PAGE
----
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Sports & Fitness // On the Move
Yu Shing Ting

Jumping, Leaping With Precision

Keith Mylett of Precision Parkour does a parkour move known as a kong vault over a box that’s more than 3 feet tall | Leah Friel photo

Keith Mylett of Precision Parkour does a parkour move known as a kong vault over a box that’s more than 3 feet tall | Leah Friel photo

Ever dreamed of becoming an American Ninja Warrior or your favorite superhero who can effortlessly climb up and down buildings, leap over picnic tables and jump over railings? A new gym in Kakaako called Precision Parkour can help you learn some of those impressive moves.

“When I watch The Avengers or see Spider-Man and Captain America, they’re actually doing park-our moves,” says owner Keith Mylett, noting that many Hollywood stuntmen are parkour athletes, as are many of the participants in the popular American Ninja Warrior competition.

Mylett, who also works as an English and yearbook teacher at Kalani High School, started doing parkour three years ago as a way to get in shape. He began with classes at Hawaii Parkour and instantly was hooked.

“Parkour is the physical discipline of overcoming obstacles in our environment,” explains Mylett, 35. “Doing repetitive stuff gets boring for me, but with parkour, every workout is different. It got me motivated to be more active, and now I’m more muscular and my endurance went up. Also, my energy levels are higher and my outlook on life is more positive and playful.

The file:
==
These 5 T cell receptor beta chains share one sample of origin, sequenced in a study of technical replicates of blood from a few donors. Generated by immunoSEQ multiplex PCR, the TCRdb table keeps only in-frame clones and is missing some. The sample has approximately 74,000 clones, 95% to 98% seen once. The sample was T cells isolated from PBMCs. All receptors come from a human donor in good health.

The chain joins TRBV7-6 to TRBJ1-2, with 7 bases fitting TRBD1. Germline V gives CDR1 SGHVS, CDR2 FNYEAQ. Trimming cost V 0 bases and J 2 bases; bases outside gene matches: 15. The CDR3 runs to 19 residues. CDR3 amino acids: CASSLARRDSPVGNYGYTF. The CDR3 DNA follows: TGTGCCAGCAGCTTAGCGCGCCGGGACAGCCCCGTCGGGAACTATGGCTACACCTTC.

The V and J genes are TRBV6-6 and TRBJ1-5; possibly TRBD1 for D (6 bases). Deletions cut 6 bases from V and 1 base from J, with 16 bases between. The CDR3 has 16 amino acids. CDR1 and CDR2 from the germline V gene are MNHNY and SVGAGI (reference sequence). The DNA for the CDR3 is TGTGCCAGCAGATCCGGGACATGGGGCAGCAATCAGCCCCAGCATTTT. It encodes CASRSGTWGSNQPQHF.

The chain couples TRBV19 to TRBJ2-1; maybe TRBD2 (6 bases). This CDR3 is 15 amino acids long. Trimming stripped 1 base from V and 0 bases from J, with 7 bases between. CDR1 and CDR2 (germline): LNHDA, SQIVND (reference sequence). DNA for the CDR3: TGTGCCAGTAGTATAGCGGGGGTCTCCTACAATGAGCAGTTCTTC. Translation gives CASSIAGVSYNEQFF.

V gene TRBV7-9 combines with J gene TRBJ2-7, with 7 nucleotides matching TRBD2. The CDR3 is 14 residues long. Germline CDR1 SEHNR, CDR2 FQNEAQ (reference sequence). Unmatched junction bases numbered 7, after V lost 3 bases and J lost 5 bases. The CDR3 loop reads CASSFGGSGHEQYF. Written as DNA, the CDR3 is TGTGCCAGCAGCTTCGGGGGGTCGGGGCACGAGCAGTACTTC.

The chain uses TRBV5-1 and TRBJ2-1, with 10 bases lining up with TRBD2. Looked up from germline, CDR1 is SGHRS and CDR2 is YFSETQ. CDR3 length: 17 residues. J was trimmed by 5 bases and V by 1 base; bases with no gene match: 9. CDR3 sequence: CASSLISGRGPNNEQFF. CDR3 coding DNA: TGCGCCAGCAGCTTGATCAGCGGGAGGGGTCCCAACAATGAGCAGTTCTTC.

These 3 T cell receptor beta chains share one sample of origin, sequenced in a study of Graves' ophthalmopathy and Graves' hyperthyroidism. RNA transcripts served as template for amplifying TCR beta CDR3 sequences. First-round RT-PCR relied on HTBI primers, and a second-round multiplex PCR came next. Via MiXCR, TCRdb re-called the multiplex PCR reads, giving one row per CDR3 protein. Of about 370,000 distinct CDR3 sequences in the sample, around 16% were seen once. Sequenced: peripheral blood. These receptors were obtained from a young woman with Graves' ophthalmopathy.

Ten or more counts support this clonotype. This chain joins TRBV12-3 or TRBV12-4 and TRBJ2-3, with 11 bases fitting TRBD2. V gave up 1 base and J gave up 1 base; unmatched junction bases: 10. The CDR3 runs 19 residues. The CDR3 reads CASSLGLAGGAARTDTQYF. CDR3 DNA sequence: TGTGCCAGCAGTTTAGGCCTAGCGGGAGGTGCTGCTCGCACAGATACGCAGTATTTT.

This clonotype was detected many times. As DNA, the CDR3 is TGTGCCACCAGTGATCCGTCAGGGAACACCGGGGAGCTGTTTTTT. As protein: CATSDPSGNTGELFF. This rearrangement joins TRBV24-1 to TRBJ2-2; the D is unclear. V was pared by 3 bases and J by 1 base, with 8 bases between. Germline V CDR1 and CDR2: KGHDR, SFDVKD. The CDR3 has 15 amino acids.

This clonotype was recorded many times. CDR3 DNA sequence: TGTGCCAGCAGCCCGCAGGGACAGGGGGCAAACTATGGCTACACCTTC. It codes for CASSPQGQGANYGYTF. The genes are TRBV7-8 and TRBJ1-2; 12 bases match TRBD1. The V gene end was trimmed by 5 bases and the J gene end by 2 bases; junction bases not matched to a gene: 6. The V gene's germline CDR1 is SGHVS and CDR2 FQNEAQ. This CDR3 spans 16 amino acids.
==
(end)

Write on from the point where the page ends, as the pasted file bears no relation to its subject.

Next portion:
“Parkour emphasizes playfulness and creativity in an environment. So if you’re a parkour practitioner, you don’t see handrails, you see something that you can play on and exercise on. You don’t see a staircase, it transforms into an obstacle or a challenge. Walking around in an urban or even natural environment, you start seeing the world as your playground.”

Mylett offers classes for all ages, including Keiki Parkour for kids ages 3 and up. The facility features movable boxes in various sizes and heights to create obstacles for different levels of skill and comfort. Little blocks and metal bars are attached throughout the walls to climb on, and there are several high bars to swing from. Even the front desk is only accessible by jumping or vaulting four feet over it.

“At Precision Parkour, we want people to come in and do something awesome that they didn’t think they could do before they came in,” adds Mylett, whose 6-year-old son Bodhi also practices parkour. “Kids naturally do parkour (picture the typical playground with monkey bars, a rock wall, rope bridge, etc.), and I think parkour is a way of encouraging play and making physical activity fun.

“Our phrase is ‘Level Up In Real Life.’ So if you like watching superhero movies or playing video games, why don’t you put those down for an hour a week and come down here and learn how to do it in real life?”

Precision Parkour is located at 423 Keawe St. For more information, email keith@precisionparkour.com or visit precisionparkour.com.

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